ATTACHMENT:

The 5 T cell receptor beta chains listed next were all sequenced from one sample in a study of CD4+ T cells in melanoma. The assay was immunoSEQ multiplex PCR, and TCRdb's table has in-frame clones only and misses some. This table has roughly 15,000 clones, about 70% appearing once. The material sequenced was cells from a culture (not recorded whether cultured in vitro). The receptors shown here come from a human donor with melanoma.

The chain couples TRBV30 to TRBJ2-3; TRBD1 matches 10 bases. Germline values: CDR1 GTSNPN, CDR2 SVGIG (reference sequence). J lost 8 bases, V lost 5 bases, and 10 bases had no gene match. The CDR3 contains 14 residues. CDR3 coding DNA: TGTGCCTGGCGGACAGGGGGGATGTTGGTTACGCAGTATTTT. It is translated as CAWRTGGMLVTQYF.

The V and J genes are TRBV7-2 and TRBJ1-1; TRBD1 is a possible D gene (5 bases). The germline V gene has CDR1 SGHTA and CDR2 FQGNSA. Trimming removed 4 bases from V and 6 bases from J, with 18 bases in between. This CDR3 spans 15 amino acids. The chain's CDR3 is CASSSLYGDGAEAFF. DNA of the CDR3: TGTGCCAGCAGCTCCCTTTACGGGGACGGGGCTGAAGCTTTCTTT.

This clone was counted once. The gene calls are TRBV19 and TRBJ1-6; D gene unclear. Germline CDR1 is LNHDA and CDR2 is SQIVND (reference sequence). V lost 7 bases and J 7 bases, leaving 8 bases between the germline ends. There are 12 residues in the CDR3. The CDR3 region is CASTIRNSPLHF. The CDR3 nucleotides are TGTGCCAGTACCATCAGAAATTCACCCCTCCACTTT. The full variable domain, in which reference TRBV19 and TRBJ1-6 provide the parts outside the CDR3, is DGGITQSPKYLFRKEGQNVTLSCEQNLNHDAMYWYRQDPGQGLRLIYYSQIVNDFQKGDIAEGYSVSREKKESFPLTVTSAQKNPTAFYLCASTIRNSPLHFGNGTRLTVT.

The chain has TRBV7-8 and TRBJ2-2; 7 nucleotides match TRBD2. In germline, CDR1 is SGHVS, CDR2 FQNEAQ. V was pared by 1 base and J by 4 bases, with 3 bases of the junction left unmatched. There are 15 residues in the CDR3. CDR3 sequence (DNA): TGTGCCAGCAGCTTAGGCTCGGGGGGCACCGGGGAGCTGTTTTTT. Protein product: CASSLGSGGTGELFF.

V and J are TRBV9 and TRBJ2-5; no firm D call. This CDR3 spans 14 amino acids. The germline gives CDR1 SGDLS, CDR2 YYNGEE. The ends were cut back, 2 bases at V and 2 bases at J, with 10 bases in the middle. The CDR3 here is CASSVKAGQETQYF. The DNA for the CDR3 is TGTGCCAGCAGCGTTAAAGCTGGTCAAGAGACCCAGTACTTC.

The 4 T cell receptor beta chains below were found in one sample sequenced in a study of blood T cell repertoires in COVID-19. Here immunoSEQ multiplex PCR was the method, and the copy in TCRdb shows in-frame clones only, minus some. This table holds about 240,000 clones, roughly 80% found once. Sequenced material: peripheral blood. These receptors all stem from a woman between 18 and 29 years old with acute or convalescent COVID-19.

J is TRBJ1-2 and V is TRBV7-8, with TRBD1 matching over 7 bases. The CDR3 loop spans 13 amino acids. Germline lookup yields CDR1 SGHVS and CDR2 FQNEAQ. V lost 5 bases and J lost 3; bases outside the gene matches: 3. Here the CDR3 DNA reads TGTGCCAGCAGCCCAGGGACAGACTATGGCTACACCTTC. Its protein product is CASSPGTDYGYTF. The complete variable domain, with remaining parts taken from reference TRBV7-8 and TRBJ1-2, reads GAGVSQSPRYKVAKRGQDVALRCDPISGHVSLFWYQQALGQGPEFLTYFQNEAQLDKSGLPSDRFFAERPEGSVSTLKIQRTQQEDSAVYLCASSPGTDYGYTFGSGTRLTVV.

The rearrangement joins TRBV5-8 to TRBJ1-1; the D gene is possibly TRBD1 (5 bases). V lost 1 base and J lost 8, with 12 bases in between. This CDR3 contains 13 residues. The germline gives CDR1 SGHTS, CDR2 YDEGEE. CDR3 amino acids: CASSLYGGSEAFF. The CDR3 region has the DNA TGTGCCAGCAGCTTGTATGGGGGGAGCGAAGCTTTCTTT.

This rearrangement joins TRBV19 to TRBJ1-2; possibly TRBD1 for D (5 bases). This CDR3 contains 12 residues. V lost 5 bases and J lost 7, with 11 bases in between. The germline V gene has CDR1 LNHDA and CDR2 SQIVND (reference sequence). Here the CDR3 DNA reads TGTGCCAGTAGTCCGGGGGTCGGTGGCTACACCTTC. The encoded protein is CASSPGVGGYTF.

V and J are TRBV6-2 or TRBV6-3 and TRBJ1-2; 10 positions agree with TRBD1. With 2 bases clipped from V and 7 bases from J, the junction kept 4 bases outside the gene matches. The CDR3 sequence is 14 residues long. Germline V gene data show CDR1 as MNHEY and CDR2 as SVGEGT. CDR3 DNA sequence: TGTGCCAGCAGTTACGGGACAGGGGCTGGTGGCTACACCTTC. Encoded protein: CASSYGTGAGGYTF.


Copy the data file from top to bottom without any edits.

The 5 T cell receptor beta chains listed next were all sequenced from one sample in a study of CD4+ T cells in melanoma. The assay was immunoSEQ multiplex PCR, and TCRdb's table has in-frame clones only and misses some. This table has roughly 15,000 clones, about 70% appearing once. The material sequenced was cells from a culture (not recorded whether cultured in vitro). The receptors shown here come from a human donor with melanoma.

The chain couples TRBV30 to TRBJ2-3; TRBD1 matches 10 bases. Germline values: CDR1 GTSNPN, CDR2 SVGIG (reference sequence). J lost 8 bases, V lost 5 bases, and 10 bases had no gene match. The CDR3 contains 14 residues. CDR3 coding DNA: TGTGCCTGGCGGACAGGGGGGATGTTGGTTACGCAGTATTTT. It is translated as CAWRTGGMLVTQYF.

The V and J genes are TRBV7-2 and TRBJ1-1; TRBD1 is a possible D gene (5 bases). The germline V gene has CDR1 SGHTA and CDR2 FQGNSA. Trimming removed 4 bases from V and 6 bases from J, with 18 bases in between. This CDR3 spans 15 amino acids. The chain's CDR3 is CASSSLYGDGAEAFF. DNA of the CDR3: TGTGCCAGCAGCTCCCTTTACGGGGACGGGGCTGAAGCTTTCTTT.

This clone was counted once. The gene calls are TRBV19 and TRBJ1-6; D gene unclear. Germline CDR1 is LNHDA and CDR2 is SQIVND (reference sequence). V lost 7 bases and J 7 bases, leaving 8 bases between the germline ends. There are 12 residues in the CDR3. The CDR3 region is CASTIRNSPLHF. The CDR3 nucleotides are TGTGCCAGTACCATCAGAAATTCACCCCTCCACTTT. The full variable domain, in which reference TRBV19 and TRBJ1-6 provide the parts outside the CDR3, is DGGITQSPKYLFRKEGQNVTLSCEQNLNHDAMYWYRQDPGQGLRLIYYSQIVNDFQKGDIAEGYSVSREKKESFPLTVTSAQKNPTAFYLCASTIRNSPLHFGNGTRLTVT.

The chain has TRBV7-8 and TRBJ2-2; 7 nucleotides match TRBD2. In germline, CDR1 is SGHVS, CDR2 FQNEAQ. V was pared by 1 base and J by 4 bases, with 3 bases of the junction left unmatched. There are 15 residues in the CDR3. CDR3 sequence (DNA): TGTGCCAGCAGCTTAGGCTCGGGGGGCACCGGGGAGCTGTTTTTT. Protein product: CASSLGSGGTGELFF.

V and J are TRBV9 and TRBJ2-5; no firm D call. This CDR3 spans 14 amino acids. The germline gives CDR1 SGDLS, CDR2 YYNGEE. The ends were cut back, 2 bases at V and 2 bases at J, with 10 bases in the middle. The CDR3 here is CASSVKAGQETQYF. The DNA for the CDR3 is TGTGCCAGCAGCGTTAAAGCTGGTCAAGAGACCCAGTACTTC.

The 4 T cell receptor beta chains below were found in one sample sequenced in a study of blood T cell repertoires in COVID-19. Here immunoSEQ multiplex PCR was the method, and the copy in TCRdb shows in-frame clones only, minus some. This table holds about 240,000 clones, roughly 80% found once. Sequenced material: peripheral blood. These receptors all stem from a woman between 18 and 29 years old with acute or convalescent COVID-19.

J is TRBJ1-2 and V is TRBV7-8, with TRBD1 matching over 7 bases. The CDR3 loop spans 13 amino acids. Germline lookup yields CDR1 SGHVS and CDR2 FQNEAQ. V lost 5 bases and J lost 3; bases outside the gene matches: 3. Here the CDR3 DNA reads TGTGCCAGCAGCCCAGGGACAGACTATGGCTACACCTTC. Its protein product is CASSPGTDYGYTF. The complete variable domain, with remaining parts taken from reference TRBV7-8 and TRBJ1-2, reads GAGVSQSPRYKVAKRGQDVALRCDPISGHVSLFWYQQALGQGPEFLTYFQNEAQLDKSGLPSDRFFAERPEGSVSTLKIQRTQQEDSAVYLCASSPGTDYGYTFGSGTRLTVV.

The rearrangement joins TRBV5-8 to TRBJ1-1; the D gene is possibly TRBD1 (5 bases). V lost 1 base and J lost 8, with 12 bases in between. This CDR3 contains 13 residues. The germline gives CDR1 SGHTS, CDR2 YDEGEE. CDR3 amino acids: CASSLYGGSEAFF. The CDR3 region has the DNA TGTGCCAGCAGCTTGTATGGGGGGAGCGAAGCTTTCTTT.

This rearrangement joins TRBV19 to TRBJ1-2; possibly TRBD1 for D (5 bases). This CDR3 contains 12 residues. V lost 5 bases and J lost 7, with 11 bases in between. The germline V gene has CDR1 LNHDA and CDR2 SQIVND (reference sequence). Here the CDR3 DNA reads TGTGCCAGTAGTCCGGGGGTCGGTGGCTACACCTTC. The encoded protein is CASSPGVGGYTF.

V and J are TRBV6-2 or TRBV6-3 and TRBJ1-2; 10 positions agree with TRBD1. With 2 bases clipped from V and 7 bases from J, the junction kept 4 bases outside the gene matches. The CDR3 sequence is 14 residues long. Germline V gene data show CDR1 as MNHEY and CDR2 as SVGEGT. CDR3 DNA sequence: TGTGCCAGCAGTTACGGGACAGGGGCTGGTGGCTACACCTTC. Encoded protein: CASSYGTGAGGYTF.